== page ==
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« Saturday 'Spoon | Main | Informed voting »

Nov 05, 2006

Comments

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Lenslinger

Loved it, Ed - quiet solitude is indeed underrated. I like mine on a mountain bike, hurtling down a root-infested gully at usafe speeds or simply leaning against a tree and daydreaming. No batteries needed!

Kirk D.

I live about a half mile from the Civitan Club here in Colfax, so on the weekends from September to December, if I go for a walk at night, you can sure as hell bet that my iPod is plugged into my ear and cranked up. I'd much rather listen to Okay Go then to the sudden, frightening POP POP POP of the locals shooting.

There are times when silence is great. I don't think that running is one of them though. Many people use their iPods as a way to motivate themselves to keep going or to pass the time as they push themselves to go further (or even to run in the first place). If you like to walk in silence and listen to your dog and the wind, that is great. But don't look down on those that like to enjoy rock and roll or Bach and Brahams. To each his own and the fact that we *can* listen to these things (and podcasts, and much much more) as we are out and about is a great thing indeed. Especially when they are so small, light and cool.

coturnix

Excellent!

I don't have a cell phone, or iPod.

And I totally used to do (and try sometimes to sneak out even these days) what your great-grandfather did - go far away from noise and just be quite for a few hours.

PotatoStew

I love silence and solitude as well, but I also love my iPod. They aren't mutually exclusive. Hooked up to my stereo at home, my iPod gives me hours of nonstop music for parties or for doing work around the house. On road trips up to Delaware or on vacation I no longer have to comb through my CD collection to decide what to bring - my entire music library comes with me.

And when I want silence and solitude, I simply leave it home.

Joe Killian

I realized about a year ago that, for the most part, I don't enjoy silence and solitude. I can't make my mind work properly in it. Now whether carrying my MP3 player and cell phone everywhere is a cause or a reaction to this is anybody's guess.

Still - I think and write best to music, or at least a little background noise.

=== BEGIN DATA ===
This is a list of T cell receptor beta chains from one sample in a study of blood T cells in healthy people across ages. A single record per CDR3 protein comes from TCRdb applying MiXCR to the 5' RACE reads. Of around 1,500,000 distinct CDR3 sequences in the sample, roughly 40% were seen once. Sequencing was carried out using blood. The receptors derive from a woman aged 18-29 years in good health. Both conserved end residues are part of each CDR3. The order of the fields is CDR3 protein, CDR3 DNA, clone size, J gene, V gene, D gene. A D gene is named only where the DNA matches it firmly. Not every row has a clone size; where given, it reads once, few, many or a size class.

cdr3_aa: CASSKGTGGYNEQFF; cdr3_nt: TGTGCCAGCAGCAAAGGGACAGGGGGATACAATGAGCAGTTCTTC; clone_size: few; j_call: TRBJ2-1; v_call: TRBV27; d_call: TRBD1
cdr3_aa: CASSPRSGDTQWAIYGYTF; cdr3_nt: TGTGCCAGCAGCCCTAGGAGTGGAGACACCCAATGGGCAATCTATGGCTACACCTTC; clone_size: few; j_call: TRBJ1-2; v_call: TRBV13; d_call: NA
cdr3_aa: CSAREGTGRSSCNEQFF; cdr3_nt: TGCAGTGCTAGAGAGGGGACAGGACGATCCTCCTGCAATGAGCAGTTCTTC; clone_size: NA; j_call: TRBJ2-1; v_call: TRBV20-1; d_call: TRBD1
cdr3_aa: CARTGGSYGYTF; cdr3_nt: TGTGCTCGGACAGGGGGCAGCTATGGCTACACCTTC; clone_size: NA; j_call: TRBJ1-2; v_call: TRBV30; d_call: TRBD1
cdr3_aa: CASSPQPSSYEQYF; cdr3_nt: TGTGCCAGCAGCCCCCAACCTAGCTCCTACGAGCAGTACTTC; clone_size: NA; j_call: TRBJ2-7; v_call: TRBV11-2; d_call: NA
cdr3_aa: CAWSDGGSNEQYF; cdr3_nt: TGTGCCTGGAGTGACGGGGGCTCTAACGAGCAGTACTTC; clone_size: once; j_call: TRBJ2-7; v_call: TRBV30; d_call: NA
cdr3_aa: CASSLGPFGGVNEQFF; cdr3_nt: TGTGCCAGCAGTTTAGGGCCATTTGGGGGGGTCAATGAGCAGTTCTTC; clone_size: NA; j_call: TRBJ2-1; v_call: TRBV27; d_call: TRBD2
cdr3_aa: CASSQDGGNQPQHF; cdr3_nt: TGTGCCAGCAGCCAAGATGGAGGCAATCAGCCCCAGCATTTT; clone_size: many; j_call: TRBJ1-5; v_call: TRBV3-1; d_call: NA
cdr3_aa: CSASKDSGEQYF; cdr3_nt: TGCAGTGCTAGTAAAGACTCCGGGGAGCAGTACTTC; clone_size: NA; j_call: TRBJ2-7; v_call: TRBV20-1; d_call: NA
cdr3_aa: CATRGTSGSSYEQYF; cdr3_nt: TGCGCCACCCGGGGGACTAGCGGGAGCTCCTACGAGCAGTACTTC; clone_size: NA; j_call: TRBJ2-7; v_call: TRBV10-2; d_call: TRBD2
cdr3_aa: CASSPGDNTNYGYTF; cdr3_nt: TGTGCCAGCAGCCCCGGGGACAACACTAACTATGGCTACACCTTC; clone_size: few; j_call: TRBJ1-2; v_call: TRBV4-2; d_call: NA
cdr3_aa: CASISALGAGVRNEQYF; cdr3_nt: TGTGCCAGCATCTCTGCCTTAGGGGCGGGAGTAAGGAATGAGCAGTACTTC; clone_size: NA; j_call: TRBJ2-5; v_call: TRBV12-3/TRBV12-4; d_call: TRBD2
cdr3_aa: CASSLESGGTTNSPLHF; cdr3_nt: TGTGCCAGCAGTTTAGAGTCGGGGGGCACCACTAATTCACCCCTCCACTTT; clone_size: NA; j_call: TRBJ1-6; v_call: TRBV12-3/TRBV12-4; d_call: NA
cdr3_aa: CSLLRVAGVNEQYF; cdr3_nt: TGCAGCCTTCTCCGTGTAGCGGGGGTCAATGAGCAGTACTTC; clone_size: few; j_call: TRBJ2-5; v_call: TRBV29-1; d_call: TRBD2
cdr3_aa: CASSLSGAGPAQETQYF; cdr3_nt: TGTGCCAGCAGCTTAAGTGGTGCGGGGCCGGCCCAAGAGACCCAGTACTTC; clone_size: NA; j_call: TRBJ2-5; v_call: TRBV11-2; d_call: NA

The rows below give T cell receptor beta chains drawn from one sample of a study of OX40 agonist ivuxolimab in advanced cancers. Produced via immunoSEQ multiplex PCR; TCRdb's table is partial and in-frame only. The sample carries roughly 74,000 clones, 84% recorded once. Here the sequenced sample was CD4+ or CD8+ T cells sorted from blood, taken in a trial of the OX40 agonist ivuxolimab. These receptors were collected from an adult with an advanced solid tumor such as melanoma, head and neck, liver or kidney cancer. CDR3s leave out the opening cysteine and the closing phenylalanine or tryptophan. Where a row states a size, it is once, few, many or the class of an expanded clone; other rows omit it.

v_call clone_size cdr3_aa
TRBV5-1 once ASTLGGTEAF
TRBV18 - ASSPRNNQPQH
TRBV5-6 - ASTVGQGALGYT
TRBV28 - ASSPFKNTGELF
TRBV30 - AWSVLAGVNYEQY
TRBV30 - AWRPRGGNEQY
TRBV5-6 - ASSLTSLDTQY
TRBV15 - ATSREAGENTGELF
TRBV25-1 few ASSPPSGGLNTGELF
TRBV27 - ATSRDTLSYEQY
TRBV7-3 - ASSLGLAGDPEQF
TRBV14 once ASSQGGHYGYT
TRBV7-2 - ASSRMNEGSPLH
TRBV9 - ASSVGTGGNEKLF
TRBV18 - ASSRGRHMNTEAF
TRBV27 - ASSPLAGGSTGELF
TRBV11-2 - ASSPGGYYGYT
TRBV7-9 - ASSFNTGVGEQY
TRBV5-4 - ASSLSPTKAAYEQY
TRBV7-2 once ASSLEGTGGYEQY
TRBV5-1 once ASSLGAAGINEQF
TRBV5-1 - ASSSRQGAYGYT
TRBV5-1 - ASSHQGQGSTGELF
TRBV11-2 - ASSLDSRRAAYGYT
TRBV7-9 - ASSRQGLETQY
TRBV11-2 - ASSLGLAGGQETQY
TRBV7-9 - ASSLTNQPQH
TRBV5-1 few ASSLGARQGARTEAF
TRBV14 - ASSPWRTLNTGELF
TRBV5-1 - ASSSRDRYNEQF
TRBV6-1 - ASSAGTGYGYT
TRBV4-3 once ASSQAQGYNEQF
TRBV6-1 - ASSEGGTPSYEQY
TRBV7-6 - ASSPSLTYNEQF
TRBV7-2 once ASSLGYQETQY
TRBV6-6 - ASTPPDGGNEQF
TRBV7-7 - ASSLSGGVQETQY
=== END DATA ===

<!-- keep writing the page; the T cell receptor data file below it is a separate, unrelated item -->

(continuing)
I'm not an iPod man myself - I have an iRiver H10 that I think beats the iPod any day of the week and twice on Sundays. But people buying the Zune deserve what they're in for...

Kim

For the most part, I agree, however, we have a DVD player in one of our vehicles, and we love it. We tend to take rather long road trips (12 hours one way) on a regualar basis, and it helps our son, who will be 5 next month, stay calm during the trip. Now, we don't have it on for trips around town, or for shorter trips, but if we're going to be on the road for a long time, yeah...we use it. It makes the trip much easier.

Laurie

I worry about all the people I see around that are constantly plugged in. The dangerous distractions from driving, and the effects of being disconnected from the here and now...I don't have a problem with listening to music whenever but more connection to present reality needs to be there. I think it's part of our society's problem - kids are growing up expecting to be entertained constantly.

Joe Killian

I agree with that last part.

I've watched the kids of two seperate couples who are friends of mine in the last year or so. One family doesn't have cable, doesn't allow their kids to veg out in front of the television or on the Internet, has exactly one (eductational) video game in the house. These kids can entertain themselves for hours. Their imaginations are frighteningly well developed.

The other two kids, raised in a house much like mine where TV was king, need to be stimulated constantly.

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